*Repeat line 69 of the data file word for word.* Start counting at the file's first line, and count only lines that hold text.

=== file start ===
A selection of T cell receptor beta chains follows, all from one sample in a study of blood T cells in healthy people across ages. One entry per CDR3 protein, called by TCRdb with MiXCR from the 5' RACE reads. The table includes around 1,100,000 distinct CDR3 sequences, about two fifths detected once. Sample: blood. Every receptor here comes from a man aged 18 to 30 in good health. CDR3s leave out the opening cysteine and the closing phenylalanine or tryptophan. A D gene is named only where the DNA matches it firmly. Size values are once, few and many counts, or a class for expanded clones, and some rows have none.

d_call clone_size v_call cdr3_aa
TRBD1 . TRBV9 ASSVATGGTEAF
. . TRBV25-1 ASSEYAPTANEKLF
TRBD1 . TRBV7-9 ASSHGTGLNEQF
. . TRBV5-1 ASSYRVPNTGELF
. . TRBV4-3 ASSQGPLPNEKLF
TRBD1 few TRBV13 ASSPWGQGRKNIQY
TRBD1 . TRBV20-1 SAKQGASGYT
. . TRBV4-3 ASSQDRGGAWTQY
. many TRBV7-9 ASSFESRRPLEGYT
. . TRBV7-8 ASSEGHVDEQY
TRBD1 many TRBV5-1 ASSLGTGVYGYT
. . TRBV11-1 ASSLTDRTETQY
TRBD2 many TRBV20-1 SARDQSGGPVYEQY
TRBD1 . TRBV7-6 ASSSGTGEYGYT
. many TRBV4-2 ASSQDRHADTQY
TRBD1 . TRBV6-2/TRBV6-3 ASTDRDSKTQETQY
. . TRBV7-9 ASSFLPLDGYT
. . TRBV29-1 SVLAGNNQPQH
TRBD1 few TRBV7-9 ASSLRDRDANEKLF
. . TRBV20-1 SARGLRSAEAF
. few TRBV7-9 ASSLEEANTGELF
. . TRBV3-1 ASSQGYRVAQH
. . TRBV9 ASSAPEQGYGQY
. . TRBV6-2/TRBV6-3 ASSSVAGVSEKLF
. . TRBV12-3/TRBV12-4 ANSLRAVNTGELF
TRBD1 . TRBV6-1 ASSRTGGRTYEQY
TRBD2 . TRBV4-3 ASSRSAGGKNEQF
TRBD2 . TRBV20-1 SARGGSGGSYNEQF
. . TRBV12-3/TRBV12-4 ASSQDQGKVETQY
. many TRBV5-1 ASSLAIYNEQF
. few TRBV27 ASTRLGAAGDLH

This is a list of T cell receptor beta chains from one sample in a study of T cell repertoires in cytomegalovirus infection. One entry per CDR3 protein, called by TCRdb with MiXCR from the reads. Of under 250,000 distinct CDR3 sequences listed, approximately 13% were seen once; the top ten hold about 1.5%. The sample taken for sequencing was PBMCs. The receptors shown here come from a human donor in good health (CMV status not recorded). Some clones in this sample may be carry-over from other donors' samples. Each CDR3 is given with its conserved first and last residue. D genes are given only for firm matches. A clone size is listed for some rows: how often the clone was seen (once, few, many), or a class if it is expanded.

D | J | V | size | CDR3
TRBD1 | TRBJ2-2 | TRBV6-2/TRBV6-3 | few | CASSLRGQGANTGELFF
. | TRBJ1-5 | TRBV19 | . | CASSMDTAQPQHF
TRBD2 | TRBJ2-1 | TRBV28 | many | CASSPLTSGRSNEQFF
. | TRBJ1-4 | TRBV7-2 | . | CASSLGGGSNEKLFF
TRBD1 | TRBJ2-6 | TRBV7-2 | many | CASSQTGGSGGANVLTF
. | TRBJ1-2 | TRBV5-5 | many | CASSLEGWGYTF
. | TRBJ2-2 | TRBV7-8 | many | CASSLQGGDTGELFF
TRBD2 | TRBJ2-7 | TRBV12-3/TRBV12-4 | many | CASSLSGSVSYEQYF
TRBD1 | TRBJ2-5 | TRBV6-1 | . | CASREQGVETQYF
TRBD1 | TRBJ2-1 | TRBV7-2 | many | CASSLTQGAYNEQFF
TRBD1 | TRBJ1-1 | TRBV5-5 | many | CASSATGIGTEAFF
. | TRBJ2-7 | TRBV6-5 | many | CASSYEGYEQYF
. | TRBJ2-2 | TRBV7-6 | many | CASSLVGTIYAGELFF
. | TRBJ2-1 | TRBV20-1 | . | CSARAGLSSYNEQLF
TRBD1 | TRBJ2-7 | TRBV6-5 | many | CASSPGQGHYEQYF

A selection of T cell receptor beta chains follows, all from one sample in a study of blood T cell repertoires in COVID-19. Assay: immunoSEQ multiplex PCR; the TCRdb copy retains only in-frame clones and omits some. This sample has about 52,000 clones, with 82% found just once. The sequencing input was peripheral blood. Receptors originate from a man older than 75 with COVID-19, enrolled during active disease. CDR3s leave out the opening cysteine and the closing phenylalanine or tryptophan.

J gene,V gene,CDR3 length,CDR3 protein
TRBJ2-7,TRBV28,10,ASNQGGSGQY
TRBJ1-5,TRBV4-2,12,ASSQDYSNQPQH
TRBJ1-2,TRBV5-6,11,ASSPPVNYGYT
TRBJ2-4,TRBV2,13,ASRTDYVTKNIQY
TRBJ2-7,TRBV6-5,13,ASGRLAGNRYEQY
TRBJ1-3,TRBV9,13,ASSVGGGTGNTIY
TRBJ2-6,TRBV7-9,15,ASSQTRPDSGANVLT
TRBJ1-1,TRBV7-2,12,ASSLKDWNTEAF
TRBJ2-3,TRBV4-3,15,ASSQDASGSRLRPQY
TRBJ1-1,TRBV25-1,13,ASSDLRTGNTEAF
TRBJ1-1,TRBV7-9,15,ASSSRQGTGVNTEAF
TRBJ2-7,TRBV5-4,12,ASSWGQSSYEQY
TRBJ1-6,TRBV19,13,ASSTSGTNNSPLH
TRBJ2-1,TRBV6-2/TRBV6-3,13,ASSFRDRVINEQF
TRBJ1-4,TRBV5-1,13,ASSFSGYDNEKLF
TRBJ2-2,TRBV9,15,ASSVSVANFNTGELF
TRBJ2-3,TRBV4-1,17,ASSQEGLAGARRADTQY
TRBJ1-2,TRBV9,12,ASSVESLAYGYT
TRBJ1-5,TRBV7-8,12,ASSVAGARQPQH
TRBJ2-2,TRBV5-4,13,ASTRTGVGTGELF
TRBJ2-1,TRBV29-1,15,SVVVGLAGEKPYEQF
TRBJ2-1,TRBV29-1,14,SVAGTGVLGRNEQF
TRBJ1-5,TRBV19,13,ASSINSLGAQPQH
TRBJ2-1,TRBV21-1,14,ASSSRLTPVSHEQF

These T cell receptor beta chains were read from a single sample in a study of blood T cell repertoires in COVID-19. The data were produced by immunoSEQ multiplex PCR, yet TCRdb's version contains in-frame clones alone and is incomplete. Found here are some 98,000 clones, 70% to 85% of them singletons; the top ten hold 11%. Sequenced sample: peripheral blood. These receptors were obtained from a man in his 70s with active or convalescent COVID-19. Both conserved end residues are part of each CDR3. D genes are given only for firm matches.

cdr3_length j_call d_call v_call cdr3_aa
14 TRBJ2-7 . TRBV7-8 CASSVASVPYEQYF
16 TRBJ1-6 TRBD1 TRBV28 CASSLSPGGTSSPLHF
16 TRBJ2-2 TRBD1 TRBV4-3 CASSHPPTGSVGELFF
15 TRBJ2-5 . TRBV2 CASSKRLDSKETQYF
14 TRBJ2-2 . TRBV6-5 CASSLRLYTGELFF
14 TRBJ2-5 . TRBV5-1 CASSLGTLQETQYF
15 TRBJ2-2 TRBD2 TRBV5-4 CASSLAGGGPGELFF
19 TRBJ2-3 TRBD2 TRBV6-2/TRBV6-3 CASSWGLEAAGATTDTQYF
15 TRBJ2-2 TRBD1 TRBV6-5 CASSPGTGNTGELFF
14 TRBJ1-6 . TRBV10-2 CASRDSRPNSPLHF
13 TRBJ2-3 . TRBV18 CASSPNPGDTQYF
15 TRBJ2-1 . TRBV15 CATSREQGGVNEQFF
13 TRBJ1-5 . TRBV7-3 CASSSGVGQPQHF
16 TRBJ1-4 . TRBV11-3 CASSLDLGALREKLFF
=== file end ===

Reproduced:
TRBJ2-3,TRBV4-1,17,ASSQEGLAGARRADTQY